What Is a Construction Contract? Term Paper

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Construction Contract

Composing a contract is an important part of any project. The terms within that contract determine what exactly needs to be done, how much time is available for work to be done, who is liable for any damages, and all information about payment and payment schedules. This information needs to e clearly laid out as to avoid disputes and complications later on after the project is under way. Along with the General Provisions of a contract, which include speculation information, agreements, grantees and warrantees, resolution of disputes, references to standards and codes; there are also specific provisions which will differ to each construction project. These include, but are not limited to time schedules and how to handle delays, how to handle changes in the original orders, payment and payment schedules, specific information about insurance and bonds, project plan and exact final speculations, addenda, and if necessary a subcontractor clause. All these parts are necessary for the solidification of the whole contract. Both parties must also agree to follow the provisions of the contract in question, or else the fate of the entire project is at stake.Buy full Download Microsoft Word File paper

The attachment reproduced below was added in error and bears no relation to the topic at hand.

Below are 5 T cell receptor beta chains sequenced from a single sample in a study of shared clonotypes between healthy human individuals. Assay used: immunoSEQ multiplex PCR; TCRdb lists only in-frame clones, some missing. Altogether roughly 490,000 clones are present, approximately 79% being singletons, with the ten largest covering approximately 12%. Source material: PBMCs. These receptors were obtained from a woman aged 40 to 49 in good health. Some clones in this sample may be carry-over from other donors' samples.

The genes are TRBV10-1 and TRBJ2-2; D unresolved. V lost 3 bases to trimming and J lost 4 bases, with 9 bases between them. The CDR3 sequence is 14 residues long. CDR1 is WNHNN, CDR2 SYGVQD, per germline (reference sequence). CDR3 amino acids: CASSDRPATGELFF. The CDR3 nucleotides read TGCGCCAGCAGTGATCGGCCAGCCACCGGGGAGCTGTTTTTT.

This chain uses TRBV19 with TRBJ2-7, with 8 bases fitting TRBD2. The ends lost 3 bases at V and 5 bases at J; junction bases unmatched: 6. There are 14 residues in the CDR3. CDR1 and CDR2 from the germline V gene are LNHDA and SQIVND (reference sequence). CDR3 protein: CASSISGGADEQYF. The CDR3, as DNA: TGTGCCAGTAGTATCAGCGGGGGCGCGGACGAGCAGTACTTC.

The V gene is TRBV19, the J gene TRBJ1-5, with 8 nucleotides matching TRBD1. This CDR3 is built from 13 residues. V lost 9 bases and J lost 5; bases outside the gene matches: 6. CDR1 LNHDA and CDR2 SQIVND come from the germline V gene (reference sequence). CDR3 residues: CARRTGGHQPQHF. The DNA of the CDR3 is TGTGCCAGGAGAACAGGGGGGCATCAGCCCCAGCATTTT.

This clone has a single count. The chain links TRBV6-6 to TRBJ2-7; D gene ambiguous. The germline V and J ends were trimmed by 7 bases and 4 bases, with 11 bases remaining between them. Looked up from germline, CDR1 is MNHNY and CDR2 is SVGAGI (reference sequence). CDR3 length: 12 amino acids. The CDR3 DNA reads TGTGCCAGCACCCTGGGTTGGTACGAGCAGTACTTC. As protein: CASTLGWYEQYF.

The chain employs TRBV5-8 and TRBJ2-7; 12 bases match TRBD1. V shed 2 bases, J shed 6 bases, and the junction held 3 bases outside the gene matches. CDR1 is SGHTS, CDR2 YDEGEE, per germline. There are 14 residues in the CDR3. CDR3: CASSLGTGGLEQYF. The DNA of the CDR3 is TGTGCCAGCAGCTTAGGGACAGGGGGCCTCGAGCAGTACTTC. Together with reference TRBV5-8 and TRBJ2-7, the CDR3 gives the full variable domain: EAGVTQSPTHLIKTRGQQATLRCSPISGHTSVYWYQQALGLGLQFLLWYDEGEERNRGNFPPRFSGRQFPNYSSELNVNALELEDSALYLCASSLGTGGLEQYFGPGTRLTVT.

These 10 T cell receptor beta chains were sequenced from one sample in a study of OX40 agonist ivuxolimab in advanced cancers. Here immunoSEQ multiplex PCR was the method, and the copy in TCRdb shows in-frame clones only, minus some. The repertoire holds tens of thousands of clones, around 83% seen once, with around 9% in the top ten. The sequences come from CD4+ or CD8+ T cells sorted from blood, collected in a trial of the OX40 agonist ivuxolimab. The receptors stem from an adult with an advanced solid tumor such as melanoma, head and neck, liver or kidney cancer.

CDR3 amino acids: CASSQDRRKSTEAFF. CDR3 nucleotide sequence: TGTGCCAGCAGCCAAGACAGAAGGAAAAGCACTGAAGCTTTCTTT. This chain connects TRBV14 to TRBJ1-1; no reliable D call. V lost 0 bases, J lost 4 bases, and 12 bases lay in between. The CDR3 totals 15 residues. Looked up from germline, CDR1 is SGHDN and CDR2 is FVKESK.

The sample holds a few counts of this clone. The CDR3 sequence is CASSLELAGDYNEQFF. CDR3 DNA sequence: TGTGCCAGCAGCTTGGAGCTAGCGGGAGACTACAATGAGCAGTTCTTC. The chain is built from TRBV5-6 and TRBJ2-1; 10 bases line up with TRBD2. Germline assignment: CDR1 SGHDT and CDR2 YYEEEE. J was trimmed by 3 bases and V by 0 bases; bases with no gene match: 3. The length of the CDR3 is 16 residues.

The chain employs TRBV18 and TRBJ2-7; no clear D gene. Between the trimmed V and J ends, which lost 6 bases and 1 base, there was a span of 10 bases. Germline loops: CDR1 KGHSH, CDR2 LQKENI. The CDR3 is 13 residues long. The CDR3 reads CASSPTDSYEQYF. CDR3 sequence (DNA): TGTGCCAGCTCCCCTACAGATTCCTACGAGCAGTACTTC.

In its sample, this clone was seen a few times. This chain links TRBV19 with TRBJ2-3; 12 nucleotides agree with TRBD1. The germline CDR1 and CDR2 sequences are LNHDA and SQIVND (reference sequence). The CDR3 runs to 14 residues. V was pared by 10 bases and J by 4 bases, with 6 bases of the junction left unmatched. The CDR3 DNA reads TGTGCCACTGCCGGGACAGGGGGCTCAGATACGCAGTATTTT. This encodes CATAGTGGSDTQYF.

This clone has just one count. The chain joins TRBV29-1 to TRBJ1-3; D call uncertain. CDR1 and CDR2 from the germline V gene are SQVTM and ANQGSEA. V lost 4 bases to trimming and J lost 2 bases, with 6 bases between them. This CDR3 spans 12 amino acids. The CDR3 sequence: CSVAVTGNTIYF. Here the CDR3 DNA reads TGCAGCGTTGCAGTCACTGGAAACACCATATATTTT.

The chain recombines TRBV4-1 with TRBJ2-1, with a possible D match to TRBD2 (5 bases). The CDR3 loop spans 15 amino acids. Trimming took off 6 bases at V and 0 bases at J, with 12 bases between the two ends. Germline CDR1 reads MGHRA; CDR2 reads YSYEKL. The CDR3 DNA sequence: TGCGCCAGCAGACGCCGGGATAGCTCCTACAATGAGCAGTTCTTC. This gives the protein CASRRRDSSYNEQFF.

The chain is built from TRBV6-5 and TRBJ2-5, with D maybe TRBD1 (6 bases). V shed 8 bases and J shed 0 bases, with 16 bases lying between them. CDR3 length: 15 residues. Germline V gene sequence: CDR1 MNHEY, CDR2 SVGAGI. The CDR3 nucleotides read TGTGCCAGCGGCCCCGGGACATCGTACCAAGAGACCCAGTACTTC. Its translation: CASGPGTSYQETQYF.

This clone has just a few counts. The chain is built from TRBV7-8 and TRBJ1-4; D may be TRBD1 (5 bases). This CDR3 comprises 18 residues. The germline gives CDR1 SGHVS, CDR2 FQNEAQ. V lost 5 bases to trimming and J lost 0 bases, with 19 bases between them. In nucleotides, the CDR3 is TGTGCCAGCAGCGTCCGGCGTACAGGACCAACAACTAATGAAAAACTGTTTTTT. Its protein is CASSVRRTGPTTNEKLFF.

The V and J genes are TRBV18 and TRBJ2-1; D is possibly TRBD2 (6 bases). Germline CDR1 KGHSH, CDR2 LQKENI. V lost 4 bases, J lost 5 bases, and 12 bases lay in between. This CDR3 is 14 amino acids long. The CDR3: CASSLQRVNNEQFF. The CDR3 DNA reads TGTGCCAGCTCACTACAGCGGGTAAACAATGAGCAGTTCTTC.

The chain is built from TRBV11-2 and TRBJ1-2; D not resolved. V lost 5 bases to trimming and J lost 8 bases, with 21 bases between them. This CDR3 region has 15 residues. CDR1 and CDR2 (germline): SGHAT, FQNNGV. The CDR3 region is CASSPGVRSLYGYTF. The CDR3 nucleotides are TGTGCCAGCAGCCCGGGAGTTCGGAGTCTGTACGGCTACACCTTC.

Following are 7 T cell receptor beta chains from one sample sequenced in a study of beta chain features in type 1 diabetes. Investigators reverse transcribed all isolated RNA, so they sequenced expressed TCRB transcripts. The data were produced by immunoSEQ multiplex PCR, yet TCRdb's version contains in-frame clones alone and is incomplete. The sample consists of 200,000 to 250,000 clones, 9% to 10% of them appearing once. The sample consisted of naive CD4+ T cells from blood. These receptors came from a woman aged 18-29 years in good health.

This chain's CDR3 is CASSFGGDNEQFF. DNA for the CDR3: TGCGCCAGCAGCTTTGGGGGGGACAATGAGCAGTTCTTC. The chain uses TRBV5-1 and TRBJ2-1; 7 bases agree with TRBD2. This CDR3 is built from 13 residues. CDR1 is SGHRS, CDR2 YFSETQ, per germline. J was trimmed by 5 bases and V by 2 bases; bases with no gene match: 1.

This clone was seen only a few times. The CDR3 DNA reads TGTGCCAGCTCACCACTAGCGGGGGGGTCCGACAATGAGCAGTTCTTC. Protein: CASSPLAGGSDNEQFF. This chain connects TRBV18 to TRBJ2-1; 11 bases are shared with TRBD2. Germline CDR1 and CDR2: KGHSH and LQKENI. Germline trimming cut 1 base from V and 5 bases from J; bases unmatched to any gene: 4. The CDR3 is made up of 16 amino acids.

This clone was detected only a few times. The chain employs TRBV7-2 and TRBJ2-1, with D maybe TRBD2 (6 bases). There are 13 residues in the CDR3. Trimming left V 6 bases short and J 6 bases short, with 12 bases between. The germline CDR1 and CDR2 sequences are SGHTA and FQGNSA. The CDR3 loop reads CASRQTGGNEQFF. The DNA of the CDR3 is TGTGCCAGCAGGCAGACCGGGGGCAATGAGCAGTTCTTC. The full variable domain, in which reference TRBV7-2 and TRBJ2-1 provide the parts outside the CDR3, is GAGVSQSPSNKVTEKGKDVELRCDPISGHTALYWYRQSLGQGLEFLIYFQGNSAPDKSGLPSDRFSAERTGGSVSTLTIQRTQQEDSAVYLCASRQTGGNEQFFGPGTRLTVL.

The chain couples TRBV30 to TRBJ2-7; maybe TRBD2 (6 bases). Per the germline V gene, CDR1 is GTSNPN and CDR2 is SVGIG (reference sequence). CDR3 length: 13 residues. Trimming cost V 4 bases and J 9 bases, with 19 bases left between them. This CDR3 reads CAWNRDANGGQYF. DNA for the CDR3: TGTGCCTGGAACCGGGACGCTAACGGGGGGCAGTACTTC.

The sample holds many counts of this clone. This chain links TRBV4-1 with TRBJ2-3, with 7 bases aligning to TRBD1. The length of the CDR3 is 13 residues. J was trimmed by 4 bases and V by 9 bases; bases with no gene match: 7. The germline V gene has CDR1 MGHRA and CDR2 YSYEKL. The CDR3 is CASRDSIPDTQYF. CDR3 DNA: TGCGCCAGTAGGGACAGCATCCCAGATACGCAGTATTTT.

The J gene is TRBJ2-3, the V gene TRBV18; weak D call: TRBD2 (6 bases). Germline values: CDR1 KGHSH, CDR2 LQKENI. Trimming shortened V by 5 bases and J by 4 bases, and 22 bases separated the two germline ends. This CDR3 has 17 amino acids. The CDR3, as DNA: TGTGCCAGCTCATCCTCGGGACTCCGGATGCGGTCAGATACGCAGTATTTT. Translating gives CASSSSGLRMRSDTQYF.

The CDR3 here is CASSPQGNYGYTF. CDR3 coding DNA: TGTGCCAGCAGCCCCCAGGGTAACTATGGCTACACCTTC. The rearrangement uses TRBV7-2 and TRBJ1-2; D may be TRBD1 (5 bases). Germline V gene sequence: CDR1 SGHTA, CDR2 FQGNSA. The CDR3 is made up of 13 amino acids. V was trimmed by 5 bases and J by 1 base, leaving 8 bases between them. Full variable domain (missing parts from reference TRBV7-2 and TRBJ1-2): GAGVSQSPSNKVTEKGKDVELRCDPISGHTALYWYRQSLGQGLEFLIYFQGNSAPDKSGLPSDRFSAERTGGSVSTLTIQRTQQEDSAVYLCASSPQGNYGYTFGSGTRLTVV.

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Term Paper on What Is a Construction Contract? Assignment

Contract formation plays a key role in the understanding and acceptance of any contract. There are key elements which must always be addressed within any contract to make it legally binding and functional. The contract must show that both parties involve are in full cooperation with each other. In any contract, there are basic general conditions which lay out the formation of the contract and the project in question. There must be a section which reviews current standards and codes by which both parties promise to adhere to completely. These standards and codes may vary from state to state and project to project, which is why it is important to know the rules and regulations of each state one begins work on a certain project in. There must also be a section which includes how to handle any disputes, whether they are legal or not. This section will include various methods by which disputes between the contractor and the owner can be handled in a timely manner, as to not delay the time line of the project any further than necessary. By agreeing to this section of the contract, both parties pledge to handle disputes in the manner which is specifically laid out in the contract.

Another basic element of any contract is a laid out plan on how to deal with any unforeseen events or conditions which might hinder the commencement of the project in any way. During a construction build, any numbers of unforeseen events are bound to occur. Many of these surprise events can be dealt with properly if there is a specific way laid out in the contract. Spelling out exactly how to handle these types of events and the existence of a change clause, which will be discussed more later in accordance with special provisions of a contract, will help eradicate any chances of a huge and nonnegotiable conflict arising from unforeseen events which delay construction. By acknowledging that these types of events occur, and preparing for them ahead of time, tie and effort is saved in the long run.